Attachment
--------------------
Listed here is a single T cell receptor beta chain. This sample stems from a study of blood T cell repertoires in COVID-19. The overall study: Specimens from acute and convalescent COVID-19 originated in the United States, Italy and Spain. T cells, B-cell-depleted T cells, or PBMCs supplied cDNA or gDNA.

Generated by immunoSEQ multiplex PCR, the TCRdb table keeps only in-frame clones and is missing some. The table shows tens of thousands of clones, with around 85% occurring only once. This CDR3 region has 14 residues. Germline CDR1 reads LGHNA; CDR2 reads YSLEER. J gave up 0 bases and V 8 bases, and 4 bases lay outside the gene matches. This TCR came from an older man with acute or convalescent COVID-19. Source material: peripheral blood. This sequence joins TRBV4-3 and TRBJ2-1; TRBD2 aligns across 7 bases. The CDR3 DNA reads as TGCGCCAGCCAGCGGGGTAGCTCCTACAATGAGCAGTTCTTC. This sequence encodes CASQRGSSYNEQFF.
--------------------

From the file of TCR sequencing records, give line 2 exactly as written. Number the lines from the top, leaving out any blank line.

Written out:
Generated by immunoSEQ multiplex PCR, the TCRdb table keeps only in-frame clones and is missing some. The table shows tens of thousands of clones, with around 85% occurring only once. This CDR3 region has 14 residues. Germline CDR1 reads LGHNA; CDR2 reads YSLEER. J gave up 0 bases and V 8 bases, and 4 bases lay outside the gene matches. This TCR came from an older man with acute or convalescent COVID-19. Source material: peripheral blood. This sequence joins TRBV4-3 and TRBJ2-1; TRBD2 aligns across 7 bases. The CDR3 DNA reads as TGCGCCAGCCAGCGGGGTAGCTCCTACAATGAGCAGTTCTTC. This sequence encodes CASQRGSSYNEQFF.